Krish Kandiah has some interesting thoughts on men and the church. Asked to comment on the deficit of men in congregations, he has delved into the stats and suggested it’s perhaps more complex than it appears. Breaking down the latest census figures into age groups, it would seem that the fact that women outnumber men in the church could be largely down to the fact that women live longer. When the average age of church goers is increasing, it’s perhaps not surprising that there are more women than men at church because there are more older women than older men in the UK.
I wrote about how to address equality in the church in a chapter in Equals, but deliberately didn’t address the ‘lack of men in the church’ for two reasons. Firstly because many of the responses to there being fewer men depend on an essential view of gender, that men and women are, or should be, fundamentally different in character in stable and consistent ways. Why Men Hate Going to Church by David Murrow, for example, draws heavily from John Gray’s Men are from Mars, Women are from Venus which makes it hard to engage with when his source material is so flawed. I don’t think that understanding of gender is either true or helpful – people and cultures are much more diverse than that.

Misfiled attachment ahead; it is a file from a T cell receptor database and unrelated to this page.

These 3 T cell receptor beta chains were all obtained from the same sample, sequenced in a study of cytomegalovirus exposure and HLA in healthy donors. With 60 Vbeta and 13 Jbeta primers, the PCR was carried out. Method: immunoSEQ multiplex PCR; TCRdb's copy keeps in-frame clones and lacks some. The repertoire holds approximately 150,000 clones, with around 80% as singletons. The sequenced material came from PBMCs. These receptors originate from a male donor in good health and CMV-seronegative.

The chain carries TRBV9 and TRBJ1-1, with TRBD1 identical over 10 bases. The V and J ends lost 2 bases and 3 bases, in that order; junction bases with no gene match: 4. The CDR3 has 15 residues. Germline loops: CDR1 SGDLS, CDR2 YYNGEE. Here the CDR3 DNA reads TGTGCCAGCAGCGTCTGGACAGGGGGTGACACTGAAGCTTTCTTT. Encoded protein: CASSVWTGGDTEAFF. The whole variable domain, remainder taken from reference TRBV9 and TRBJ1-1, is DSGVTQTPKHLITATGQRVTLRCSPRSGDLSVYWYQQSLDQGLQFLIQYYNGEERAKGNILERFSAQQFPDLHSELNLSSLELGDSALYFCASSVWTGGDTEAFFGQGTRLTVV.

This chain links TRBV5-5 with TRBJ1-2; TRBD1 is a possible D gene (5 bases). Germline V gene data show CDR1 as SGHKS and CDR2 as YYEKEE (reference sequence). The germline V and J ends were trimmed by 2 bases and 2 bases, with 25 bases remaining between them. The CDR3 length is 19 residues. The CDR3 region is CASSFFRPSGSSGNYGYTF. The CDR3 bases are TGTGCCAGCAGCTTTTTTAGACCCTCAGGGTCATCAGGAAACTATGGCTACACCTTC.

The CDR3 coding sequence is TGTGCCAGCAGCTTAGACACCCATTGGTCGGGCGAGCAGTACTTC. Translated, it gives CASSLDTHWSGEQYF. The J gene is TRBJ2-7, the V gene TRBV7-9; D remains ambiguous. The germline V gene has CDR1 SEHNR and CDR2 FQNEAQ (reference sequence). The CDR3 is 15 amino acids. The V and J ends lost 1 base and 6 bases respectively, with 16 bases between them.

The second reason is because much of the rhetoric around the lack of men is incredibly disparaging to women and to the men that are in church. A couple of weeks ago I heard Susie Leafe from Reform speak and she said ‘We need more real men in the church.’ I’d like to know what a ‘real’ man is, and what a false or pretend one looks like. When I look at my husband, my sons and my male friends I see a wonderfully diverse array of human beings with different gifts, qualities, interests, life choices and ambitions. I suspect that many of them wouldn’t pass Susie’s test of being ‘real’ for which I am very grateful – long live diversity and individuality. Implying that the men who are in church aren’t good enough is extremely insulting and is hardly going to help.Why would you stay when you are judged to be deficient? Oh wait – I know a lot of women who could give a perspective on that.
Krish also points out that there are many women who find church difficult. Kristin Aune’s research a few years back found that 50,000 women left the church every year – some because of the pressures of juggling work and family, while others struggle with the lack of equality, particularly those from younger generations. If that is overlooked, then there’ll be no one left to take the place of the women who’ve traditionally filled the pews.
It’s easy to quote soundbites, but we need to engage in a more nuanced conversation around gender and church and the intersection between the two. I’m grateful for Krish’s thoughts and I hope they spark a deeper conversation.